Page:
While the results, published in the journal Science Translational Medicine, are encouraging the researchers caution that this was a very early stage clinical trial, with a small number of patients. They say the next step is to continue to follow the four patients treated in this trial to see if there are any further changes to their vision, and to conduct a larger trial.
The Bee Gees, pioneers in trying to find ways to mend a broken heart. Photograph: Michael Ochs Archives
This may be the first time that the Australian pop group the Bee Gees have ever been featured in a blog about stem cell research, but in this case I think it’s appropriate. One of the Bee Gees biggest hits was “How can you mend a broken heart” and while it was a fine song, Barry and Robin Gibb (who wrote the song) never really came up with a viable answer.
Happily some researchers at the University of Southern California may succeed where Barry and Robin failed. In a study, published in the journal Nature Genetics, the USC team identify a gene that may help regenerate damaged heart tissue after a heart attack.
When babies are born they have a lot of a heart muscle cell called a mononuclear diploid cardiomyocyte or MNDCM for short. This cell type has powerful regenerative properties and so is able to rebuild heart muscle. However, as we get older we have less and less MNDCMs. By the time most of us are at an age where we are most likely to have a heart attack we are also most likely to have very few of these cells, and so have a limited ability to repair the damage.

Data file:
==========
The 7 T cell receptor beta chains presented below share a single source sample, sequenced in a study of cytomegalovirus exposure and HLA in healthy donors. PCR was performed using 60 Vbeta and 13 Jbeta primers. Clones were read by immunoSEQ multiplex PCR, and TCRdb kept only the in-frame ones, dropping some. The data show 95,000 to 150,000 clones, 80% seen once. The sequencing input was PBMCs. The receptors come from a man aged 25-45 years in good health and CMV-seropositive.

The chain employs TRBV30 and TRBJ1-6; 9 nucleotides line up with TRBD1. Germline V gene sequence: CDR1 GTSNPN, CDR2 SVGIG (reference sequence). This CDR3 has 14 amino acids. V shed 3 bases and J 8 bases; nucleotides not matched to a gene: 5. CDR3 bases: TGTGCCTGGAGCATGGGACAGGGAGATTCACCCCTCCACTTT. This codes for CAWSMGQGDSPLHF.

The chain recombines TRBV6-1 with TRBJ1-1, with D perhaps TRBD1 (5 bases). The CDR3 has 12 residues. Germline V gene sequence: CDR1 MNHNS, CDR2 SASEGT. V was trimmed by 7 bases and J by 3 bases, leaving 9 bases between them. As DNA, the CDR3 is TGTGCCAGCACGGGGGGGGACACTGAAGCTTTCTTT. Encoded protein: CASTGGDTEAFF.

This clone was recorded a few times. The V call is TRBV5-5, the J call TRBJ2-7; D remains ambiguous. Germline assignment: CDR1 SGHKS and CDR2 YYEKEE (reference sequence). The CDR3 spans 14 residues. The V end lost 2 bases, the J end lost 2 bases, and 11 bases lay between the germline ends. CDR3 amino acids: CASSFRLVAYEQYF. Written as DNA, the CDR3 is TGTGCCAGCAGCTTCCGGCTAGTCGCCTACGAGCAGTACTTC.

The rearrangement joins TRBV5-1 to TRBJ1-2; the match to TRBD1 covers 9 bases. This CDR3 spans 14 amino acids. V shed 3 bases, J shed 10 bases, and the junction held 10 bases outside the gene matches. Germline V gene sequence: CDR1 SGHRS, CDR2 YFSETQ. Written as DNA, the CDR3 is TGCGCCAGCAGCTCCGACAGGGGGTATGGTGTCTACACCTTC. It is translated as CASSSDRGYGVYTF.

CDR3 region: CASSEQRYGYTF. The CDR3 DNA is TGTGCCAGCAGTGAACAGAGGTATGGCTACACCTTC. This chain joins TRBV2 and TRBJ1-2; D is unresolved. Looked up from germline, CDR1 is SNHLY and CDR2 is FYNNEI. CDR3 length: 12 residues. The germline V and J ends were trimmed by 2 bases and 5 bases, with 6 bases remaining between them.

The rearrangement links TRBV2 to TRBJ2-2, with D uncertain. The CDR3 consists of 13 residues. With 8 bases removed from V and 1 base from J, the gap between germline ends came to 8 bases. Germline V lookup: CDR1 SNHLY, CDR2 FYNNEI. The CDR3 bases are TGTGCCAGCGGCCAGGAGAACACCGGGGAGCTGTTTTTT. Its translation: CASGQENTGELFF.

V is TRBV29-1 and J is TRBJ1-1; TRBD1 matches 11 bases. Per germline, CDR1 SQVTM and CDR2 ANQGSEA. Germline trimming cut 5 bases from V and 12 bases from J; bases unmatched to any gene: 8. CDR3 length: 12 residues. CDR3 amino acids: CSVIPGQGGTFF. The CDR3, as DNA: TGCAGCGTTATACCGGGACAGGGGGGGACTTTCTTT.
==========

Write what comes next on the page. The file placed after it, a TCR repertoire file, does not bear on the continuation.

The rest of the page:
Michaela Patterson, and her colleagues at USC, set out to find ways to change that. They found that in some adult mice less than 2 percent of their heart cells were MNDCMs, while other mice had a much higher percentage, around 10 percent. Not surprisingly the mice with the higher percentage of MNDCMs were better able to regenerate heart muscle after a heart attack or other injury.
So the USC team – with a little help from CIRM funding – dug a little deeper and did a genome-wide association study of these mice, that’s where they look at all the genetic variants in different individuals to see if they can spot common traits. They found one gene, Tnni3k, that seems to play a key role in generating MNDCMs.
Turning Tnni3K off in mice resulted in higher numbers of MNDCMs, increasing their ability to regenerate heart muscle. But when they activated Tnni3k in zebrafish it reduced the number of MNDCMs and impaired the fish’s ability to repair heart damage.
While it’s a long way from identifying something interesting in mice and zebrafish to seeing if it can be used to help people, Henry Sucov, the senior author on the study, says these findings represent an important first step in that direction:
“The activity of this gene, Tnni3k, can be modulated by small molecules, which could be developed into prescription drugs in the future. These small molecules could change the composition of the heart over time to contain more of these regenerative cells. This could improve the potential for regeneration in adult hearts, as a preventative strategy for those who may be at risk for heart failure.”
How retinitis pigmentosa destroys vision – new stem cell research may help reverse that